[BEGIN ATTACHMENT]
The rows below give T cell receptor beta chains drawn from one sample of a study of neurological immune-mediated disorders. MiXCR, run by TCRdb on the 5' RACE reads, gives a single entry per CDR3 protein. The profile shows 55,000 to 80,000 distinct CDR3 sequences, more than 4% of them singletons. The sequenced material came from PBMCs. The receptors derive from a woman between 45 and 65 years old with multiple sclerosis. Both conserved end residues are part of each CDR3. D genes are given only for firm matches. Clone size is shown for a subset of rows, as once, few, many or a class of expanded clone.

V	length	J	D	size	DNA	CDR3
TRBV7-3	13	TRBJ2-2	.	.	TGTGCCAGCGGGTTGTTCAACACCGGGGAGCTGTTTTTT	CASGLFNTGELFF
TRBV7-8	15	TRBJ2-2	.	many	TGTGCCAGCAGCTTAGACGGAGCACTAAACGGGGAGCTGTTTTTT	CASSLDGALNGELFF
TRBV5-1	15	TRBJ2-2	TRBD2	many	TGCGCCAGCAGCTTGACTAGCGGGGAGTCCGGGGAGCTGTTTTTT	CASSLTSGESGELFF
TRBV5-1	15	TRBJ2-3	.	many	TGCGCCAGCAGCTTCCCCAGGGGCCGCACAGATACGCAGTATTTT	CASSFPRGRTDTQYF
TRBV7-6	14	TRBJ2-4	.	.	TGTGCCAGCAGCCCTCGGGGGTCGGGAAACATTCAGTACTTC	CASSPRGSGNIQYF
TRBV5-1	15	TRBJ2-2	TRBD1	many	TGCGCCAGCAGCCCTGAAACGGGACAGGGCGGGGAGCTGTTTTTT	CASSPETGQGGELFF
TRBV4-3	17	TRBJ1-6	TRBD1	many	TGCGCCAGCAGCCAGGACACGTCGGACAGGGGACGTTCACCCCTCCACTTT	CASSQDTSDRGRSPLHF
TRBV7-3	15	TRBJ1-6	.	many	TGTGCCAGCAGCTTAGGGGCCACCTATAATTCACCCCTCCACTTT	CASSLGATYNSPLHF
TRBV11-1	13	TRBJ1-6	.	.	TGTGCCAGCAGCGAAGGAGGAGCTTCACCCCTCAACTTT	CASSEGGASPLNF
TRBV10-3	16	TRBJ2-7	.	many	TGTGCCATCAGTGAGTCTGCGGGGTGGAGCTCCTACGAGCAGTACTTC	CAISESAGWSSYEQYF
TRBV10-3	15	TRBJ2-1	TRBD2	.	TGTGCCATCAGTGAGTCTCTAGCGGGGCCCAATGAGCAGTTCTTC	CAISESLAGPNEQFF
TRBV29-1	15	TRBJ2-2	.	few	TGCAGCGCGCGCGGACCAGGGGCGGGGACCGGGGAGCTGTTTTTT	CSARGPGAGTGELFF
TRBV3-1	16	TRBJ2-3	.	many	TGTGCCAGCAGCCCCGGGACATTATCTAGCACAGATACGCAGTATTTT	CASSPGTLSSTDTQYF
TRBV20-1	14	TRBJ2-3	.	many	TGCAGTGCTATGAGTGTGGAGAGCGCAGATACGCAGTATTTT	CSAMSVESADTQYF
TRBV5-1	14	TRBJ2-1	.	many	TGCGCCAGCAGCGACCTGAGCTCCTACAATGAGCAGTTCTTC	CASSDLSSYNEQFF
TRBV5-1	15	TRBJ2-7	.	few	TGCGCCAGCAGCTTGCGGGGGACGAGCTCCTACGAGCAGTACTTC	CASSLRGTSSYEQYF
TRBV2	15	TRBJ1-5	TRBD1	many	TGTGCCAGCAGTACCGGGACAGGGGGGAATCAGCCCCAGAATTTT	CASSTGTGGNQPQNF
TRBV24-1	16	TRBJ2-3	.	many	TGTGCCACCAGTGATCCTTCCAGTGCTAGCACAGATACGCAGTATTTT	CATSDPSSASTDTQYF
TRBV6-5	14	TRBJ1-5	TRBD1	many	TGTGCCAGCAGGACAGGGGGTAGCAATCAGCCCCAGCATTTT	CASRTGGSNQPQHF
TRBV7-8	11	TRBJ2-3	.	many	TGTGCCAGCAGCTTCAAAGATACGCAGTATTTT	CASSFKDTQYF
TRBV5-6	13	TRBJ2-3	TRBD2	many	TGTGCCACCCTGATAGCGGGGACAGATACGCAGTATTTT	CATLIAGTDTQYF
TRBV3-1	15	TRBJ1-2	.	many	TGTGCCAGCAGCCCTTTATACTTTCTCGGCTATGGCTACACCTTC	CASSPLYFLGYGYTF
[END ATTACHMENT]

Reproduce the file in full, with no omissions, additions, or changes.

The rows below give T cell receptor beta chains drawn from one sample of a study of neurological immune-mediated disorders. MiXCR, run by TCRdb on the 5' RACE reads, gives a single entry per CDR3 protein. The profile shows 55,000 to 80,000 distinct CDR3 sequences, more than 4% of them singletons. The sequenced material came from PBMCs. The receptors derive from a woman between 45 and 65 years old with multiple sclerosis. Both conserved end residues are part of each CDR3. D genes are given only for firm matches. Clone size is shown for a subset of rows, as once, few, many or a class of expanded clone.

V	length	J	D	size	DNA	CDR3
TRBV7-3	13	TRBJ2-2	.	.	TGTGCCAGCGGGTTGTTCAACACCGGGGAGCTGTTTTTT	CASGLFNTGELFF
TRBV7-8	15	TRBJ2-2	.	many	TGTGCCAGCAGCTTAGACGGAGCACTAAACGGGGAGCTGTTTTTT	CASSLDGALNGELFF
TRBV5-1	15	TRBJ2-2	TRBD2	many	TGCGCCAGCAGCTTGACTAGCGGGGAGTCCGGGGAGCTGTTTTTT	CASSLTSGESGELFF
TRBV5-1	15	TRBJ2-3	.	many	TGCGCCAGCAGCTTCCCCAGGGGCCGCACAGATACGCAGTATTTT	CASSFPRGRTDTQYF
TRBV7-6	14	TRBJ2-4	.	.	TGTGCCAGCAGCCCTCGGGGGTCGGGAAACATTCAGTACTTC	CASSPRGSGNIQYF
TRBV5-1	15	TRBJ2-2	TRBD1	many	TGCGCCAGCAGCCCTGAAACGGGACAGGGCGGGGAGCTGTTTTTT	CASSPETGQGGELFF
TRBV4-3	17	TRBJ1-6	TRBD1	many	TGCGCCAGCAGCCAGGACACGTCGGACAGGGGACGTTCACCCCTCCACTTT	CASSQDTSDRGRSPLHF
TRBV7-3	15	TRBJ1-6	.	many	TGTGCCAGCAGCTTAGGGGCCACCTATAATTCACCCCTCCACTTT	CASSLGATYNSPLHF
TRBV11-1	13	TRBJ1-6	.	.	TGTGCCAGCAGCGAAGGAGGAGCTTCACCCCTCAACTTT	CASSEGGASPLNF
TRBV10-3	16	TRBJ2-7	.	many	TGTGCCATCAGTGAGTCTGCGGGGTGGAGCTCCTACGAGCAGTACTTC	CAISESAGWSSYEQYF
TRBV10-3	15	TRBJ2-1	TRBD2	.	TGTGCCATCAGTGAGTCTCTAGCGGGGCCCAATGAGCAGTTCTTC	CAISESLAGPNEQFF
TRBV29-1	15	TRBJ2-2	.	few	TGCAGCGCGCGCGGACCAGGGGCGGGGACCGGGGAGCTGTTTTTT	CSARGPGAGTGELFF
TRBV3-1	16	TRBJ2-3	.	many	TGTGCCAGCAGCCCCGGGACATTATCTAGCACAGATACGCAGTATTTT	CASSPGTLSSTDTQYF
TRBV20-1	14	TRBJ2-3	.	many	TGCAGTGCTATGAGTGTGGAGAGCGCAGATACGCAGTATTTT	CSAMSVESADTQYF
TRBV5-1	14	TRBJ2-1	.	many	TGCGCCAGCAGCGACCTGAGCTCCTACAATGAGCAGTTCTTC	CASSDLSSYNEQFF
TRBV5-1	15	TRBJ2-7	.	few	TGCGCCAGCAGCTTGCGGGGGACGAGCTCCTACGAGCAGTACTTC	CASSLRGTSSYEQYF
TRBV2	15	TRBJ1-5	TRBD1	many	TGTGCCAGCAGTACCGGGACAGGGGGGAATCAGCCCCAGAATTTT	CASSTGTGGNQPQNF
TRBV24-1	16	TRBJ2-3	.	many	TGTGCCACCAGTGATCCTTCCAGTGCTAGCACAGATACGCAGTATTTT	CATSDPSSASTDTQYF
TRBV6-5	14	TRBJ1-5	TRBD1	many	TGTGCCAGCAGGACAGGGGGTAGCAATCAGCCCCAGCATTTT	CASRTGGSNQPQHF
TRBV7-8	11	TRBJ2-3	.	many	TGTGCCAGCAGCTTCAAAGATACGCAGTATTTT	CASSFKDTQYF
TRBV5-6	13	TRBJ2-3	TRBD2	many	TGTGCCACCCTGATAGCGGGGACAGATACGCAGTATTTT	CATLIAGTDTQYF
TRBV3-1	15	TRBJ1-2	.	many	TGTGCCAGCAGCCCTTTATACTTTCTCGGCTATGGCTACACCTTC	CASSPLYFLGYGYTF